So, among our intellectual women, domestic violence repression, dissociation and denial are becoming phenomena of Ghanaian social and individual consciousness.

Which bystander can boldly say Jean Adukwei Mensah suffers the psychological effects of domestic violence?

And will Jean Adukwei Mensah boldly admit or acknowledge she suffers domestic violence?

I recognize that over the years, some of our women have been providing leadership in the drive to stop violence against women.

On a global scale, the UN held its first world conference on women in Mexico City in 1975, leading to the formation of UNIFEM and the declaration of a Decade for Women (1976- 1985).

Two additional conferences were held in Copenhagen (1980) and Nairobi (1985); and all these organizational efforts raised up violence against women for universal visibility and activism.

There have been several platforms for political, economic and cultural actions regarding womens rights and welfare.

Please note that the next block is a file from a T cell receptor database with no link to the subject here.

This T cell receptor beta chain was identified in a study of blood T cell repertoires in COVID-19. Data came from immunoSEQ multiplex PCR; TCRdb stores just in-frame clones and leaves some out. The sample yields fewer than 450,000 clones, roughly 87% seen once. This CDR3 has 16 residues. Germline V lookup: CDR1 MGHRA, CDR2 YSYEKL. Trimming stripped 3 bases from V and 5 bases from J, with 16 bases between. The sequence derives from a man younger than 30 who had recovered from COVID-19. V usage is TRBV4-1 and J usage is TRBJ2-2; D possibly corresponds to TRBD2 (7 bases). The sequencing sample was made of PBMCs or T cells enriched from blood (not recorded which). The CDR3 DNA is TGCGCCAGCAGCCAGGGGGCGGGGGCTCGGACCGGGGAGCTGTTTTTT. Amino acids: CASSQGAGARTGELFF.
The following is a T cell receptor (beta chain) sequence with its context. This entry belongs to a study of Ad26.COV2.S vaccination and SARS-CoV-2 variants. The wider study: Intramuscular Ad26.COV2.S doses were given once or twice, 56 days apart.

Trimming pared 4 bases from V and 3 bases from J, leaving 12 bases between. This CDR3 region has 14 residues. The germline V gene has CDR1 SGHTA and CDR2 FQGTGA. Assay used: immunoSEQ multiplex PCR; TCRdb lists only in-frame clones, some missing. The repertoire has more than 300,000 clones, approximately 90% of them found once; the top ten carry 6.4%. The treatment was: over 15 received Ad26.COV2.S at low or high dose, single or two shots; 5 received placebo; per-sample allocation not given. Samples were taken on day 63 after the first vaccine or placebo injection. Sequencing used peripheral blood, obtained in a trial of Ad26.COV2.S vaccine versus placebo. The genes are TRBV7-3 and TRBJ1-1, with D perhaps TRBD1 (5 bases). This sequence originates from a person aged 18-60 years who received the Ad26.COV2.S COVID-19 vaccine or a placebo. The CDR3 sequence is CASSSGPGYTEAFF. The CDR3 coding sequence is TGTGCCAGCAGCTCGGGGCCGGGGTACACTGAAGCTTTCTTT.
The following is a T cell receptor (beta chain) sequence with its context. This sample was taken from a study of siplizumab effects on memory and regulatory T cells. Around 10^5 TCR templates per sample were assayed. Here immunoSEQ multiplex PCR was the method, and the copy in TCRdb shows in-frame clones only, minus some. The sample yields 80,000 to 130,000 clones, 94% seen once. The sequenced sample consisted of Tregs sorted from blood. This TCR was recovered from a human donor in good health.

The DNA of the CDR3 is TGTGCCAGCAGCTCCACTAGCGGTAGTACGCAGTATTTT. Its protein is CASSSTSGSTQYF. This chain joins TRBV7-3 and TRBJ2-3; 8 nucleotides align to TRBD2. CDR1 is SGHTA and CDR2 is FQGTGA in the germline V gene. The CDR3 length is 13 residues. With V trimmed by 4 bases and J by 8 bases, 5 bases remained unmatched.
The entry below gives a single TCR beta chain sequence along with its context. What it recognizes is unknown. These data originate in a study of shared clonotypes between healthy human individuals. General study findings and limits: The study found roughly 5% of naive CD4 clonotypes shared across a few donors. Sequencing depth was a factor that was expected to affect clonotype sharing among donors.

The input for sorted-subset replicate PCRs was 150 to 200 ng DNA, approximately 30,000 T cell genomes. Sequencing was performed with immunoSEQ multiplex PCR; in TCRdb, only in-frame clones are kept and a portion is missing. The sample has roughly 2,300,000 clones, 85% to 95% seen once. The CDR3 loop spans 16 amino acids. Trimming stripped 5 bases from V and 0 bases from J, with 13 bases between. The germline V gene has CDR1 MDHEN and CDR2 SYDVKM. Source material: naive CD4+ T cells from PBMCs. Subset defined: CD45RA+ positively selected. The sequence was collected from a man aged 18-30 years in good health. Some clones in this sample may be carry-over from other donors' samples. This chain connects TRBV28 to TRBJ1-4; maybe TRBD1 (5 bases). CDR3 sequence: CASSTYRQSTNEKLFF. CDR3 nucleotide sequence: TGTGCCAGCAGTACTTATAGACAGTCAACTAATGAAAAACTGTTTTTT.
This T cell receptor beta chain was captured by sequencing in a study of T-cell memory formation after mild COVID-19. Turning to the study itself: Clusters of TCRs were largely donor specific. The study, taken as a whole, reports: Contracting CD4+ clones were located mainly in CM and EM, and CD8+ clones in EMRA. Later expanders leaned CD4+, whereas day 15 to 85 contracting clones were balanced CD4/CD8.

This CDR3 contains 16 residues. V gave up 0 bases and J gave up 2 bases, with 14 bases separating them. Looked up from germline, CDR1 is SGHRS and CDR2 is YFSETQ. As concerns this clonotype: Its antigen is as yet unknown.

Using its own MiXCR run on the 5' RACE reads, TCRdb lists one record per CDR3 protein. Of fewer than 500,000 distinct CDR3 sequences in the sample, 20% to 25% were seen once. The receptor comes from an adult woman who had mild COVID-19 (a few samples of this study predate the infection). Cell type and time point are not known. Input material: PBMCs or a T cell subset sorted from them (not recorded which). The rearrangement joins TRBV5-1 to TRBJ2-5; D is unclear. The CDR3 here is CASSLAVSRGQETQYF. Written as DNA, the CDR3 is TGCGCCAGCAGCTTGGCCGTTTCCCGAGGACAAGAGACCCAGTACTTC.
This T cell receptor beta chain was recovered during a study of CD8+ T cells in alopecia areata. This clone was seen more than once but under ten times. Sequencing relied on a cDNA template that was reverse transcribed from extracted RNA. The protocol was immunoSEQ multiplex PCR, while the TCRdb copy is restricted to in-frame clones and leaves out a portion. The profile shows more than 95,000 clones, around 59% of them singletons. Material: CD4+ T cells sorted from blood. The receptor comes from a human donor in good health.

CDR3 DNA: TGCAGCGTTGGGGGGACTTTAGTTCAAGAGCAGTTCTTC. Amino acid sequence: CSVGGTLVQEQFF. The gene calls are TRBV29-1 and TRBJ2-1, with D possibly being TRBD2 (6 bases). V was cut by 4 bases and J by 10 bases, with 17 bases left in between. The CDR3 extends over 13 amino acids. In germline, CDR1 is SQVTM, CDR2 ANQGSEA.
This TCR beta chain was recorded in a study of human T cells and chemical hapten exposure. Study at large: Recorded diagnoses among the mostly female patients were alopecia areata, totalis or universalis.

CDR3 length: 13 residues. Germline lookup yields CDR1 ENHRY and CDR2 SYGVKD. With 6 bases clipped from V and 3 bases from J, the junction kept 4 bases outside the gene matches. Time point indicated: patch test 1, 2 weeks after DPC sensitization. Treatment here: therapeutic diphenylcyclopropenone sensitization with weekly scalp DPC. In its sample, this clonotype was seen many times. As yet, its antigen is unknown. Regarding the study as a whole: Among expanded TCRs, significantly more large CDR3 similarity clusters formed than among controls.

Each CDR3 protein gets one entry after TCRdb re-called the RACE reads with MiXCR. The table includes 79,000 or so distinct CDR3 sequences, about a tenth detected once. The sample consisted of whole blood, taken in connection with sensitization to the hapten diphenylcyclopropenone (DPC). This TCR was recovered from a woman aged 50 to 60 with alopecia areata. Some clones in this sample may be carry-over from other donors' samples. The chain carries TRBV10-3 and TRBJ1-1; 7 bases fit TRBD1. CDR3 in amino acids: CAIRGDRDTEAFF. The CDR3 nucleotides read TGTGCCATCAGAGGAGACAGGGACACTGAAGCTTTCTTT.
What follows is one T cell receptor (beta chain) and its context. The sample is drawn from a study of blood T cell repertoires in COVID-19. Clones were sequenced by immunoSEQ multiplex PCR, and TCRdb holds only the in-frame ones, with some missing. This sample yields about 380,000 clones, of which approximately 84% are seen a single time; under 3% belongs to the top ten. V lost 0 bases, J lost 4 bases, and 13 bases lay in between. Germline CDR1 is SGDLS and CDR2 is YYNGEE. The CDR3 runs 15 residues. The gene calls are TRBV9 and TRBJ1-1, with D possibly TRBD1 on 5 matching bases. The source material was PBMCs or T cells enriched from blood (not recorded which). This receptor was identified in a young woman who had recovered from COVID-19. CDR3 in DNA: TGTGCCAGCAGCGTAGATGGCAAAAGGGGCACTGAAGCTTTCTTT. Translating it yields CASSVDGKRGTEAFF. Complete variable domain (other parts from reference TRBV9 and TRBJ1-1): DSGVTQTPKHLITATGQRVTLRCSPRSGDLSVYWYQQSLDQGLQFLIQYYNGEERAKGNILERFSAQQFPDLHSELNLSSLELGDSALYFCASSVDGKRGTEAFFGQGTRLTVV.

One of the largest global conferences, involving over fifty thousand participants, was held in Beijing in 1995 on the theme ” Equality, Development and Peace.”

This was followed five years later by a Special Session of the UN General Assembly entitled “Women 2000: Gender Equality, Development and Peace for the 21st Century” (“Beijing + 5”); the UN Headquarters in New York hosted the “Beijing + 10” (2005) and “Beijing +15” (2010) conferences.

In 2005, the World Health Organization initiated a program on “Gender, Women, and Health,” which published an eye-opening study of over twenty-four thousand women in ten countries, with recommendations for prevention and intervention of sexual violence as a pervasive and serious global health problem.